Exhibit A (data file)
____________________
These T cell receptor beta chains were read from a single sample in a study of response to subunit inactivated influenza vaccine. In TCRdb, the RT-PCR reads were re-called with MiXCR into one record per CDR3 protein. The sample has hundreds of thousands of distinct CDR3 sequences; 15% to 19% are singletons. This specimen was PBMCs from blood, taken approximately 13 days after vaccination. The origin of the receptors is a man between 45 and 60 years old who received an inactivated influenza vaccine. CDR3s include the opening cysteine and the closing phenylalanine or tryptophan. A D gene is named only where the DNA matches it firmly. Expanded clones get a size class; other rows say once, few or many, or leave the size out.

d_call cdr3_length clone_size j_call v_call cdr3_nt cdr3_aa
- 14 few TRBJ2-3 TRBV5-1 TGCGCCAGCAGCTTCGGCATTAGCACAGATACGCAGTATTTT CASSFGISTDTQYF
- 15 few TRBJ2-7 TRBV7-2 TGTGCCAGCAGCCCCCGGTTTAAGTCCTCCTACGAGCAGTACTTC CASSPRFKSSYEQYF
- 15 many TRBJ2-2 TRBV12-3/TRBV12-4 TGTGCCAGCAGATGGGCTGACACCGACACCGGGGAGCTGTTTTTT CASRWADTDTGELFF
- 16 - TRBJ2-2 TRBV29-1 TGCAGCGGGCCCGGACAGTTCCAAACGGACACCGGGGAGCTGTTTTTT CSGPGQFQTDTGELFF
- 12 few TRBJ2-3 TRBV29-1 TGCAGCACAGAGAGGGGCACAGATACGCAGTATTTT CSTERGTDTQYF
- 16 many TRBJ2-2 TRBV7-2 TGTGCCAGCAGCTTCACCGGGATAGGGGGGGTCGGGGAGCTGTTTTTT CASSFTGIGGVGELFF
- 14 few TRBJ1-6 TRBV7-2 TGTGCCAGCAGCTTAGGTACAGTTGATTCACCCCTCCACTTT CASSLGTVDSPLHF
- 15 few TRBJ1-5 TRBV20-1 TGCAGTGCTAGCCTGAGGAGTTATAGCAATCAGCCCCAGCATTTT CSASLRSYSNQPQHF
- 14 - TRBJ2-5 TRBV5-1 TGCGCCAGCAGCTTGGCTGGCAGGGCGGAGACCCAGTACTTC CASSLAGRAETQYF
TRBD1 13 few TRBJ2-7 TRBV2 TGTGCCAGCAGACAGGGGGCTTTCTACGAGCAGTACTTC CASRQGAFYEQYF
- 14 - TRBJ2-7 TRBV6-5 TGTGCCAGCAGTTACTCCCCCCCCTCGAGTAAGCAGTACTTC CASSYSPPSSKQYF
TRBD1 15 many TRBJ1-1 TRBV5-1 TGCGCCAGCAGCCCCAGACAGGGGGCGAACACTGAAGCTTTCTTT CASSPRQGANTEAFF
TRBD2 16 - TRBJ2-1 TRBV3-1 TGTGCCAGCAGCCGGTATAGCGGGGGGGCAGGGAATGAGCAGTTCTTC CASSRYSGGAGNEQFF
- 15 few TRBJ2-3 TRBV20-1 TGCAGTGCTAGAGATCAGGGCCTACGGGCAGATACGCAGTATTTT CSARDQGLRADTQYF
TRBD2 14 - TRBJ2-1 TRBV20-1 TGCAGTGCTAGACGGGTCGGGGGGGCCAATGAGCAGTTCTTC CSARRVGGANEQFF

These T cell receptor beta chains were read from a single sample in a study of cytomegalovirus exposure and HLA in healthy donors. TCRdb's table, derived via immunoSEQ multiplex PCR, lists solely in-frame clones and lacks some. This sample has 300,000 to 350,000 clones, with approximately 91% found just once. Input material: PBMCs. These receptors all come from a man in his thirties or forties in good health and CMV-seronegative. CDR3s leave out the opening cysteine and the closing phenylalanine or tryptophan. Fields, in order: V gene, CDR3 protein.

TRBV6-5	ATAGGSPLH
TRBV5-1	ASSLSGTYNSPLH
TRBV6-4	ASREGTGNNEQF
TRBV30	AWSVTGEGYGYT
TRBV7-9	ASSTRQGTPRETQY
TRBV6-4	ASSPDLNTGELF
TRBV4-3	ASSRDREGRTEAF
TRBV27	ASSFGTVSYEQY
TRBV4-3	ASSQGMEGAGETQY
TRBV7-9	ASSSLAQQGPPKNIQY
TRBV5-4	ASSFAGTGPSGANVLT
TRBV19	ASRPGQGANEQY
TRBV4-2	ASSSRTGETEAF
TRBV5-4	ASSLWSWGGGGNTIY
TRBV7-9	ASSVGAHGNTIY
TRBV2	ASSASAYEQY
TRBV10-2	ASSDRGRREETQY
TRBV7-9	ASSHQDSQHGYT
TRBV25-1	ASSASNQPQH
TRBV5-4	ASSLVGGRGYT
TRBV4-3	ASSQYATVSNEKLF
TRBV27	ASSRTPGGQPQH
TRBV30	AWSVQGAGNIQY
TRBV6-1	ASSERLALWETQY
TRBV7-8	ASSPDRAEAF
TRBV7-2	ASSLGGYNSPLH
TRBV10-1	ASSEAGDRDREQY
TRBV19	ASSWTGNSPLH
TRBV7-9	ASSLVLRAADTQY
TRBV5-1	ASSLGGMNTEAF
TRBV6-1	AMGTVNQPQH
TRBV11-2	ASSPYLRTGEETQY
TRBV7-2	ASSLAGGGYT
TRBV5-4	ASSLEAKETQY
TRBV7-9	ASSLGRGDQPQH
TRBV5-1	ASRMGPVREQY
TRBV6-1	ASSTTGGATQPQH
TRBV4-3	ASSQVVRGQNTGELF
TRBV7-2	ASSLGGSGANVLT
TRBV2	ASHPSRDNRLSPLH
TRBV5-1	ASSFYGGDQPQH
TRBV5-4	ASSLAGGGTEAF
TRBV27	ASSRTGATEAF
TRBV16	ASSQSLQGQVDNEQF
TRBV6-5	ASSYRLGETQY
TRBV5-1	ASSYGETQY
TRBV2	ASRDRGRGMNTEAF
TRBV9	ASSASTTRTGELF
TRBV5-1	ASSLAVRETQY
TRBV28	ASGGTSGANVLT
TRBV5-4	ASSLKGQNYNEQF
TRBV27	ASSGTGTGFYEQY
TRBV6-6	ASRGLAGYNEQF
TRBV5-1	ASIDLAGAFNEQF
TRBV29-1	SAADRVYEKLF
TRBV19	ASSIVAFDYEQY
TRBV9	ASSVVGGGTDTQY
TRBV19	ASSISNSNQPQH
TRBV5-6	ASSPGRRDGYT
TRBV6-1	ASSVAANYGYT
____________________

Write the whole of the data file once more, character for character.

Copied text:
These T cell receptor beta chains were read from a single sample in a study of response to subunit inactivated influenza vaccine. In TCRdb, the RT-PCR reads were re-called with MiXCR into one record per CDR3 protein. The sample has hundreds of thousands of distinct CDR3 sequences; 15% to 19% are singletons. This specimen was PBMCs from blood, taken approximately 13 days after vaccination. The origin of the receptors is a man between 45 and 60 years old who received an inactivated influenza vaccine. CDR3s include the opening cysteine and the closing phenylalanine or tryptophan. A D gene is named only where the DNA matches it firmly. Expanded clones get a size class; other rows say once, few or many, or leave the size out.

d_call cdr3_length clone_size j_call v_call cdr3_nt cdr3_aa
- 14 few TRBJ2-3 TRBV5-1 TGCGCCAGCAGCTTCGGCATTAGCACAGATACGCAGTATTTT CASSFGISTDTQYF
- 15 few TRBJ2-7 TRBV7-2 TGTGCCAGCAGCCCCCGGTTTAAGTCCTCCTACGAGCAGTACTTC CASSPRFKSSYEQYF
- 15 many TRBJ2-2 TRBV12-3/TRBV12-4 TGTGCCAGCAGATGGGCTGACACCGACACCGGGGAGCTGTTTTTT CASRWADTDTGELFF
- 16 - TRBJ2-2 TRBV29-1 TGCAGCGGGCCCGGACAGTTCCAAACGGACACCGGGGAGCTGTTTTTT CSGPGQFQTDTGELFF
- 12 few TRBJ2-3 TRBV29-1 TGCAGCACAGAGAGGGGCACAGATACGCAGTATTTT CSTERGTDTQYF
- 16 many TRBJ2-2 TRBV7-2 TGTGCCAGCAGCTTCACCGGGATAGGGGGGGTCGGGGAGCTGTTTTTT CASSFTGIGGVGELFF
- 14 few TRBJ1-6 TRBV7-2 TGTGCCAGCAGCTTAGGTACAGTTGATTCACCCCTCCACTTT CASSLGTVDSPLHF
- 15 few TRBJ1-5 TRBV20-1 TGCAGTGCTAGCCTGAGGAGTTATAGCAATCAGCCCCAGCATTTT CSASLRSYSNQPQHF
- 14 - TRBJ2-5 TRBV5-1 TGCGCCAGCAGCTTGGCTGGCAGGGCGGAGACCCAGTACTTC CASSLAGRAETQYF
TRBD1 13 few TRBJ2-7 TRBV2 TGTGCCAGCAGACAGGGGGCTTTCTACGAGCAGTACTTC CASRQGAFYEQYF
- 14 - TRBJ2-7 TRBV6-5 TGTGCCAGCAGTTACTCCCCCCCCTCGAGTAAGCAGTACTTC CASSYSPPSSKQYF
TRBD1 15 many TRBJ1-1 TRBV5-1 TGCGCCAGCAGCCCCAGACAGGGGGCGAACACTGAAGCTTTCTTT CASSPRQGANTEAFF
TRBD2 16 - TRBJ2-1 TRBV3-1 TGTGCCAGCAGCCGGTATAGCGGGGGGGCAGGGAATGAGCAGTTCTTC CASSRYSGGAGNEQFF
- 15 few TRBJ2-3 TRBV20-1 TGCAGTGCTAGAGATCAGGGCCTACGGGCAGATACGCAGTATTTT CSARDQGLRADTQYF
TRBD2 14 - TRBJ2-1 TRBV20-1 TGCAGTGCTAGACGGGTCGGGGGGGCCAATGAGCAGTTCTTC CSARRVGGANEQFF

These T cell receptor beta chains were read from a single sample in a study of cytomegalovirus exposure and HLA in healthy donors. TCRdb's table, derived via immunoSEQ multiplex PCR, lists solely in-frame clones and lacks some. This sample has 300,000 to 350,000 clones, with approximately 91% found just once. Input material: PBMCs. These receptors all come from a man in his thirties or forties in good health and CMV-seronegative. CDR3s leave out the opening cysteine and the closing phenylalanine or tryptophan. Fields, in order: V gene, CDR3 protein.

TRBV6-5	ATAGGSPLH
TRBV5-1	ASSLSGTYNSPLH
TRBV6-4	ASREGTGNNEQF
TRBV30	AWSVTGEGYGYT
TRBV7-9	ASSTRQGTPRETQY
TRBV6-4	ASSPDLNTGELF
TRBV4-3	ASSRDREGRTEAF
TRBV27	ASSFGTVSYEQY
TRBV4-3	ASSQGMEGAGETQY
TRBV7-9	ASSSLAQQGPPKNIQY
TRBV5-4	ASSFAGTGPSGANVLT
TRBV19	ASRPGQGANEQY
TRBV4-2	ASSSRTGETEAF
TRBV5-4	ASSLWSWGGGGNTIY
TRBV7-9	ASSVGAHGNTIY
TRBV2	ASSASAYEQY
TRBV10-2	ASSDRGRREETQY
TRBV7-9	ASSHQDSQHGYT
TRBV25-1	ASSASNQPQH
TRBV5-4	ASSLVGGRGYT
TRBV4-3	ASSQYATVSNEKLF
TRBV27	ASSRTPGGQPQH
TRBV30	AWSVQGAGNIQY
TRBV6-1	ASSERLALWETQY
TRBV7-8	ASSPDRAEAF
TRBV7-2	ASSLGGYNSPLH
TRBV10-1	ASSEAGDRDREQY
TRBV19	ASSWTGNSPLH
TRBV7-9	ASSLVLRAADTQY
TRBV5-1	ASSLGGMNTEAF
TRBV6-1	AMGTVNQPQH
TRBV11-2	ASSPYLRTGEETQY
TRBV7-2	ASSLAGGGYT
TRBV5-4	ASSLEAKETQY
TRBV7-9	ASSLGRGDQPQH
TRBV5-1	ASRMGPVREQY
TRBV6-1	ASSTTGGATQPQH
TRBV4-3	ASSQVVRGQNTGELF
TRBV7-2	ASSLGGSGANVLT
TRBV2	ASHPSRDNRLSPLH
TRBV5-1	ASSFYGGDQPQH
TRBV5-4	ASSLAGGGTEAF
TRBV27	ASSRTGATEAF
TRBV16	ASSQSLQGQVDNEQF
TRBV6-5	ASSYRLGETQY
TRBV5-1	ASSYGETQY
TRBV2	ASRDRGRGMNTEAF
TRBV9	ASSASTTRTGELF
TRBV5-1	ASSLAVRETQY
TRBV28	ASGGTSGANVLT
TRBV5-4	ASSLKGQNYNEQF
TRBV27	ASSGTGTGFYEQY
TRBV6-6	ASRGLAGYNEQF
TRBV5-1	ASIDLAGAFNEQF
TRBV29-1	SAADRVYEKLF
TRBV19	ASSIVAFDYEQY
TRBV9	ASSVVGGGTDTQY
TRBV19	ASSISNSNQPQH
TRBV5-6	ASSPGRRDGYT
TRBV6-1	ASSVAANYGYT